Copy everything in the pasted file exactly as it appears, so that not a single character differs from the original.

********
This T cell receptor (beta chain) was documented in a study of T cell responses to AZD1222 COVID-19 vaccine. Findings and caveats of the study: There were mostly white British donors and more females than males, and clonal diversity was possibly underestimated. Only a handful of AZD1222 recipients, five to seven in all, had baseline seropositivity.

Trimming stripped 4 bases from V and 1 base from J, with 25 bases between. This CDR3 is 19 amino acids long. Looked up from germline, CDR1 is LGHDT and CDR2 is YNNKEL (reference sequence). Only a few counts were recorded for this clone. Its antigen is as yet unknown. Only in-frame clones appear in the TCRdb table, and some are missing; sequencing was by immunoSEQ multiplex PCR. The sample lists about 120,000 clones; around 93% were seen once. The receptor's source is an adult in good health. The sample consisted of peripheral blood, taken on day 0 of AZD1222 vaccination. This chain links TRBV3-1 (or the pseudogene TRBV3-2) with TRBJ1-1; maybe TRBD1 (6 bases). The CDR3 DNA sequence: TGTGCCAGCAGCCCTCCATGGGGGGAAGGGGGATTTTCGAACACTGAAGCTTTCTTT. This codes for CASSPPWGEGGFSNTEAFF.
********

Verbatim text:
This T cell receptor (beta chain) was documented in a study of T cell responses to AZD1222 COVID-19 vaccine. Findings and caveats of the study: There were mostly white British donors and more females than males, and clonal diversity was possibly underestimated. Only a handful of AZD1222 recipients, five to seven in all, had baseline seropositivity.

Trimming stripped 4 bases from V and 1 base from J, with 25 bases between. This CDR3 is 19 amino acids long. Looked up from germline, CDR1 is LGHDT and CDR2 is YNNKEL (reference sequence). Only a few counts were recorded for this clone. Its antigen is as yet unknown. Only in-frame clones appear in the TCRdb table, and some are missing; sequencing was by immunoSEQ multiplex PCR. The sample lists about 120,000 clones; around 93% were seen once. The receptor's source is an adult in good health. The sample consisted of peripheral blood, taken on day 0 of AZD1222 vaccination. This chain links TRBV3-1 (or the pseudogene TRBV3-2) with TRBJ1-1; maybe TRBD1 (6 bases). The CDR3 DNA sequence: TGTGCCAGCAGCCCTCCATGGGGGGAAGGGGGATTTTCGAACACTGAAGCTTTCTTT. This codes for CASSPPWGEGGFSNTEAFF.